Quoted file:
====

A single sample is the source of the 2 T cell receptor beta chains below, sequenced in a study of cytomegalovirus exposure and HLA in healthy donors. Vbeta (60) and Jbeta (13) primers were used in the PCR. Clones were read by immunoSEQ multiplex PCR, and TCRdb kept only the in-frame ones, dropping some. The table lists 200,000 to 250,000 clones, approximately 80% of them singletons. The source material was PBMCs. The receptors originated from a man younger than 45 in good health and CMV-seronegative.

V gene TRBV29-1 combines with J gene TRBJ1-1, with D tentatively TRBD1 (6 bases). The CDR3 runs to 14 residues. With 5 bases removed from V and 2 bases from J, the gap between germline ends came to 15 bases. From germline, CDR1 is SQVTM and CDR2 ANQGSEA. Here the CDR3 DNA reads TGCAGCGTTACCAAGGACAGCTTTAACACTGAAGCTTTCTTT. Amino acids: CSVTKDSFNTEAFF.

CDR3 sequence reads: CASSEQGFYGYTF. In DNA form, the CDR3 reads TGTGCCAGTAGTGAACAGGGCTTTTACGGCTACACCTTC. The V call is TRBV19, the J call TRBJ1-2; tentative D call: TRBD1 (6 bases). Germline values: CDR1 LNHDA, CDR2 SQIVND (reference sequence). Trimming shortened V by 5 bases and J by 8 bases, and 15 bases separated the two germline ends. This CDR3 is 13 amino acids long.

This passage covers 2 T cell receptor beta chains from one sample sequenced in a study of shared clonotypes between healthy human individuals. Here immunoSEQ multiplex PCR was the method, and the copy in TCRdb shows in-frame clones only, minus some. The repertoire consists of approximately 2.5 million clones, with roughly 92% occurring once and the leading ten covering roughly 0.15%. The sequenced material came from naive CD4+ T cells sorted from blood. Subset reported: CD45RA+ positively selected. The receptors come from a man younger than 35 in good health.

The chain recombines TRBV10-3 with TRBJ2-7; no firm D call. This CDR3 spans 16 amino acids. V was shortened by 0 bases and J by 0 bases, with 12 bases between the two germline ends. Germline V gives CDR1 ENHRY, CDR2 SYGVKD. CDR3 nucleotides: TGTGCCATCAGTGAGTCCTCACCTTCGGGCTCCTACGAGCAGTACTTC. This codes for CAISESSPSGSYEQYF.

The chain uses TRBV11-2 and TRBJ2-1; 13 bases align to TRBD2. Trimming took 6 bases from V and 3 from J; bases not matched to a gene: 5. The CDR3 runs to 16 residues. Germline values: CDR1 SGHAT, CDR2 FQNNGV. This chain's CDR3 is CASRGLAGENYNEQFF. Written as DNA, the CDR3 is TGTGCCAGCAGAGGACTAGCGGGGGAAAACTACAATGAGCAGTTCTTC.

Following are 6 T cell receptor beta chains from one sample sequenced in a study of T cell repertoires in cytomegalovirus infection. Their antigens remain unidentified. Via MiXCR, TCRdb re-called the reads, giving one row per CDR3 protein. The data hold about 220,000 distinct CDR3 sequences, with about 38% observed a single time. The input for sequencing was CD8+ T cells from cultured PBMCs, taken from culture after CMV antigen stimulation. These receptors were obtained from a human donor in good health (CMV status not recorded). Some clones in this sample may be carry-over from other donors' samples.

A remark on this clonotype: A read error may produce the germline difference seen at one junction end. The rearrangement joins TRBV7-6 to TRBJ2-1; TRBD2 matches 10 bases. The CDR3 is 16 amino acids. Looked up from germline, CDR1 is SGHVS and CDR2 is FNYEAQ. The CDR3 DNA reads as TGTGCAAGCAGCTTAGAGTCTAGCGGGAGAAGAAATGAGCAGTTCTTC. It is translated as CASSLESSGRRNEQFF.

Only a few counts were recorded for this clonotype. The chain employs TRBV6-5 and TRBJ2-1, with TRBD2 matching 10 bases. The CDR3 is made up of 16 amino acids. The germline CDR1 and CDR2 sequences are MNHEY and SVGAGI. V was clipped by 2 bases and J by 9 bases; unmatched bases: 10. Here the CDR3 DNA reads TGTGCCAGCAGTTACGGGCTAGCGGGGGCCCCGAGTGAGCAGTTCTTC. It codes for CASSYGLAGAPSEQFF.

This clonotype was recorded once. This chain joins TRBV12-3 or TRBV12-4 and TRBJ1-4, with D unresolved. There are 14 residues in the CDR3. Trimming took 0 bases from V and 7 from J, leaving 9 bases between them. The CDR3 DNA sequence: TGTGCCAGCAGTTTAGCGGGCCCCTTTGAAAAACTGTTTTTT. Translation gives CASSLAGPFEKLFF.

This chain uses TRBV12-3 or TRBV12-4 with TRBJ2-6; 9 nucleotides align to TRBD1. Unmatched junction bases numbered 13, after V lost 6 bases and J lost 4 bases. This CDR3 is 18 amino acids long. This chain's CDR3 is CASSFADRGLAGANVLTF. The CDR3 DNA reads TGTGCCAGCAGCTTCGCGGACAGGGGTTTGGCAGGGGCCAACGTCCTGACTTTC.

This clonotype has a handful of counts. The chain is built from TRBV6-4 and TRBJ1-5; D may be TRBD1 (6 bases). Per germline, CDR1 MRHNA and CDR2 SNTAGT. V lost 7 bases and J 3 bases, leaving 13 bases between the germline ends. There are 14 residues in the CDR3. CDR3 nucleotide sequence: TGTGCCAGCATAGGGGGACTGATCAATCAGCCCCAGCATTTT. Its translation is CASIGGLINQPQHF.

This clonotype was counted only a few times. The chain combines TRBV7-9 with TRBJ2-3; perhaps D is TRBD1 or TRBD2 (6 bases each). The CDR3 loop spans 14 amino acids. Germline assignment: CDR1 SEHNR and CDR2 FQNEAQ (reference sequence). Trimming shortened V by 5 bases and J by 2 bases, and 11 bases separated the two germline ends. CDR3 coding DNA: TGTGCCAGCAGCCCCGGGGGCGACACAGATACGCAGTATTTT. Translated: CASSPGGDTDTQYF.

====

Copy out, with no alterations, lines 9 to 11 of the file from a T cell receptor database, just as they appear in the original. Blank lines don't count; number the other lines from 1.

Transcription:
Only a few counts were recorded for this clonotype. The chain employs TRBV6-5 and TRBJ2-1, with TRBD2 matching 10 bases. The CDR3 is made up of 16 amino acids. The germline CDR1 and CDR2 sequences are MNHEY and SVGAGI. V was clipped by 2 bases and J by 9 bases; unmatched bases: 10. Here the CDR3 DNA reads TGTGCCAGCAGTTACGGGCTAGCGGGGGCCCCGAGTGAGCAGTTCTTC. It codes for CASSYGLAGAPSEQFF.

This clonotype was recorded once. This chain joins TRBV12-3 or TRBV12-4 and TRBJ1-4, with D unresolved. There are 14 residues in the CDR3. Trimming took 0 bases from V and 7 from J, leaving 9 bases between them. The CDR3 DNA sequence: TGTGCCAGCAGTTTAGCGGGCCCCTTTGAAAAACTGTTTTTT. Translation gives CASSLAGPFEKLFF.

This chain uses TRBV12-3 or TRBV12-4 with TRBJ2-6; 9 nucleotides align to TRBD1. Unmatched junction bases numbered 13, after V lost 6 bases and J lost 4 bases. This CDR3 is 18 amino acids long. This chain's CDR3 is CASSFADRGLAGANVLTF. The CDR3 DNA reads TGTGCCAGCAGCTTCGCGGACAGGGGTTTGGCAGGGGCCAACGTCCTGACTTTC.